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Antipsychotics:

About the author: 

Doctors in nursing homes prescribe antipsychotic drugs with the same lack of thought that the service staff employs to place the order for tomorrow's newspapers

Doctors in nursing homes prescribe antipsychotic drugs with the same lack of thought that the service staff employs to place the order for tomorrow's newspapers. Most of the elderly residents have dementia, or so the doctors conclude, and so an antipsychotic, such as quetiapine, keeps them quiet and quells their agitation.
This careless and lazy prescribing is little short of a criminal act. Doctors should (and do) know that antipsychotics are at best only mildly effective, but come with an enormous range of possible adverse reactions, including an increased risk of stroke. In short, the risks outweigh the benefits.
This point has been forcibly driven home by a new study that discovered that quetiapine in particular 'significantly' contributes to cognitive decline. So here's the vicious circle: doctor suspects the patient of dementia, so the doctor prescribes quetiapine. Patient displays more convincing symptoms of dementia. Ergo, original diagnosis was right, and the treatment protocol vindicated.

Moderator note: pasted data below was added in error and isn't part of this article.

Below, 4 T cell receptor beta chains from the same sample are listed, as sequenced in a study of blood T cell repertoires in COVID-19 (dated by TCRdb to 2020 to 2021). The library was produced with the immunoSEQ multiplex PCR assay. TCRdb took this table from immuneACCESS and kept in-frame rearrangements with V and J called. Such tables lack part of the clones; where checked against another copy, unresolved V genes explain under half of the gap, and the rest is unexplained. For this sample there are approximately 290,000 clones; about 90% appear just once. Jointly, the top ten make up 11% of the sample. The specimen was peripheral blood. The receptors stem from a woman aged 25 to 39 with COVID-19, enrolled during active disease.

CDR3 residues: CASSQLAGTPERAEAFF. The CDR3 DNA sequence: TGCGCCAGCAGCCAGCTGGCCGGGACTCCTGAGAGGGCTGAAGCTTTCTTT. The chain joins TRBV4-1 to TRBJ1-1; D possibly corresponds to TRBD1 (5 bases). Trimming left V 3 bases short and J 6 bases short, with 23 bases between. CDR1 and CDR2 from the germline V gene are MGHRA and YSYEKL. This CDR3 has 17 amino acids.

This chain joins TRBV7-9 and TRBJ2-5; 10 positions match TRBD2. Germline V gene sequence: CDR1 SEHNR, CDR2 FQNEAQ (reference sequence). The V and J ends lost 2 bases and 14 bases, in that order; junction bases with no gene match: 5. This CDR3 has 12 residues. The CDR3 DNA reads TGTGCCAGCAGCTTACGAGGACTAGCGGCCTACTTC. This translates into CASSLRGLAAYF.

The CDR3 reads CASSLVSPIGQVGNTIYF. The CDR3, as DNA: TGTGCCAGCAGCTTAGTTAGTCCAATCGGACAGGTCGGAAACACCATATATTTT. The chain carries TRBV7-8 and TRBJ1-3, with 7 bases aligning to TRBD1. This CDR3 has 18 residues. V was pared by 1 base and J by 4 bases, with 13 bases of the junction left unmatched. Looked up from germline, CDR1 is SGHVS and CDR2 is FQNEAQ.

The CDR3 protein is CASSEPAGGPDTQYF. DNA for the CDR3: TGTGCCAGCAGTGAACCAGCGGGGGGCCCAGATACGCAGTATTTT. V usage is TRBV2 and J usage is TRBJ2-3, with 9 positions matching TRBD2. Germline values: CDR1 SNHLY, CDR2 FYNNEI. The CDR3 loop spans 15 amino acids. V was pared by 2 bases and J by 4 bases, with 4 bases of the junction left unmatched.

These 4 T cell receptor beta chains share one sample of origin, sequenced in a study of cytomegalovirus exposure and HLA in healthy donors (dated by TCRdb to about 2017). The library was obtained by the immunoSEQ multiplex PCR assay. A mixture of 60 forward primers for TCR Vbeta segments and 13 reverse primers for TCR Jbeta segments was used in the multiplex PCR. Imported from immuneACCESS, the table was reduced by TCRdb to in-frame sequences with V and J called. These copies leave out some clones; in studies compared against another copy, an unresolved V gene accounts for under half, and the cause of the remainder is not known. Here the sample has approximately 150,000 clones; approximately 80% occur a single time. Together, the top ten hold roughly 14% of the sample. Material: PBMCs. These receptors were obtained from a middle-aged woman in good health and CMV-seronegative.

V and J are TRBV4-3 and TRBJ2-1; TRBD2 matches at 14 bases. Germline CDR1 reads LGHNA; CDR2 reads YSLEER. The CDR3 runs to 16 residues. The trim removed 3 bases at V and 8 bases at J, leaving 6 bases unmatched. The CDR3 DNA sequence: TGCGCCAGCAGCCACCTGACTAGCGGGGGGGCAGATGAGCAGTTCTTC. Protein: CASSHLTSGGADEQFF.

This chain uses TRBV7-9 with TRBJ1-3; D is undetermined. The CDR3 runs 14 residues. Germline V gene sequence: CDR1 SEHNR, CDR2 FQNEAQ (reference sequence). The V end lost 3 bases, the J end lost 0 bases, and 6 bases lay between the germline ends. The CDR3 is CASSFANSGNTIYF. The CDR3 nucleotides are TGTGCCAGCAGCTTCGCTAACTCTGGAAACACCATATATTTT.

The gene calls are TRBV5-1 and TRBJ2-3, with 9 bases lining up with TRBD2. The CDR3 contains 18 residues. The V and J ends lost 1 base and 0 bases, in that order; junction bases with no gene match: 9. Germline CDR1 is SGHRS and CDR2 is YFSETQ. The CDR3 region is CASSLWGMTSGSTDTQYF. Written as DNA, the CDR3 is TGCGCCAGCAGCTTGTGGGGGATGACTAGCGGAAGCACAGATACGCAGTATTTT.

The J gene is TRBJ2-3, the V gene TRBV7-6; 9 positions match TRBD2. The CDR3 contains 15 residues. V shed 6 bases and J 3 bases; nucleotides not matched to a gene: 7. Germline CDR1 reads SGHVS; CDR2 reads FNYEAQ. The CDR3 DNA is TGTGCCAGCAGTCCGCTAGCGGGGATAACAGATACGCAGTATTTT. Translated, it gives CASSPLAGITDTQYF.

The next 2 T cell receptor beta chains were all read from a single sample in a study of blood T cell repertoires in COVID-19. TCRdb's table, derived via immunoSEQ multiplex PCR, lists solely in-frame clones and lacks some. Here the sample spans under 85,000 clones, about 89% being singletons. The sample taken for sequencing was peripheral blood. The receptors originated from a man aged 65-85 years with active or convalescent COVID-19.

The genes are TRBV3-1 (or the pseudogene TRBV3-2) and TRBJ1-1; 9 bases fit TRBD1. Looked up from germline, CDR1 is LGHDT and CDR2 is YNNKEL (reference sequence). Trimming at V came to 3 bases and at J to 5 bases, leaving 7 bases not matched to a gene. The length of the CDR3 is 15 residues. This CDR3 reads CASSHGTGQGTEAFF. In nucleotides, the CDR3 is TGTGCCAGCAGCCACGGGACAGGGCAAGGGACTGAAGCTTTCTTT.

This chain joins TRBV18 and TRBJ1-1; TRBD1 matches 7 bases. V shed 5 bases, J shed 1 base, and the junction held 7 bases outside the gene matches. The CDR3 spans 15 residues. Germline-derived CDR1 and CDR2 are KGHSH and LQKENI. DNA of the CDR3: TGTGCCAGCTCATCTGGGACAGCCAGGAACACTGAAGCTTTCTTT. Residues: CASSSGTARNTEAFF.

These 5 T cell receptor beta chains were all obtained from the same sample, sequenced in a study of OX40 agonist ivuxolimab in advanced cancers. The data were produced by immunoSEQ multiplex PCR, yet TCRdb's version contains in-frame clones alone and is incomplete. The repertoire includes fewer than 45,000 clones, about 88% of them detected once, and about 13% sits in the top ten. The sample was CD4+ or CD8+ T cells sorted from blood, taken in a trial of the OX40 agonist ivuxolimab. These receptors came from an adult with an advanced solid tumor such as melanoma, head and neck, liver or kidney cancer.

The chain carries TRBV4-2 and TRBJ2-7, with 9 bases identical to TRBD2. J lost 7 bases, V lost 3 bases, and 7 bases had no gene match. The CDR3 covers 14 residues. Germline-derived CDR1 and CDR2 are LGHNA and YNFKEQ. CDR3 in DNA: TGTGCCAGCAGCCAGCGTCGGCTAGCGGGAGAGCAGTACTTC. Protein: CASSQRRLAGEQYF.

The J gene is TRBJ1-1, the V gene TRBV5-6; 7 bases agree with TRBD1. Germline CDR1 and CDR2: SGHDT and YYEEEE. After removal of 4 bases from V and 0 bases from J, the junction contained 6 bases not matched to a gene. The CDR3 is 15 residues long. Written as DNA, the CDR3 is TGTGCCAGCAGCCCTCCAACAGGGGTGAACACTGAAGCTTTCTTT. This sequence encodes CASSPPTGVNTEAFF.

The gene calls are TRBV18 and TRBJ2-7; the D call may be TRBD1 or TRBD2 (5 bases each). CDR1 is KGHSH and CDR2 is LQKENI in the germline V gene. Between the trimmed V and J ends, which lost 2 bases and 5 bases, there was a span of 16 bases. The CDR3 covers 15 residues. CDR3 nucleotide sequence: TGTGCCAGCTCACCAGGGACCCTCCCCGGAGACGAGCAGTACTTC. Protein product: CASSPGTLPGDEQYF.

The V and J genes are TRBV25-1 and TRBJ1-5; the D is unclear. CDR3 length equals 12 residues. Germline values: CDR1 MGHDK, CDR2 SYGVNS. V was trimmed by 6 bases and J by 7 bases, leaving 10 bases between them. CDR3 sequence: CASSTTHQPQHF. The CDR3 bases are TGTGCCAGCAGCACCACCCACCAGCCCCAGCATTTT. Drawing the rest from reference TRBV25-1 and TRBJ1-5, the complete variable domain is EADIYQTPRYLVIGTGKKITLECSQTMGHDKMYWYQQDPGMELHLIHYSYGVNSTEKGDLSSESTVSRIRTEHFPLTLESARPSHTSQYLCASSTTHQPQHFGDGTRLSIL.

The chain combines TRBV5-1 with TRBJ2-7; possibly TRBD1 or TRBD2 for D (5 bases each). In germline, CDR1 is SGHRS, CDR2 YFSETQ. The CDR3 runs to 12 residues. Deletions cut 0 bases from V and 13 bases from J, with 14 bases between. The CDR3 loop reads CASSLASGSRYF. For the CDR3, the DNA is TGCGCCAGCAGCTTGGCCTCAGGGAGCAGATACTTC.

The study concludes that "quetiapine and rivastigine (another antipsychotic) seemed of no benefit in patients with dementia and agitation in institutional care, and quetiapine was associated with greater cognitive decline than placebo. Our results suggest that quetiapine should not be used in people with dementia".
This is a damning conclusion (certainly by the standards of medical trials), but it's one we fear will be disregarded.


Should we tell the patient?

Insomnia:

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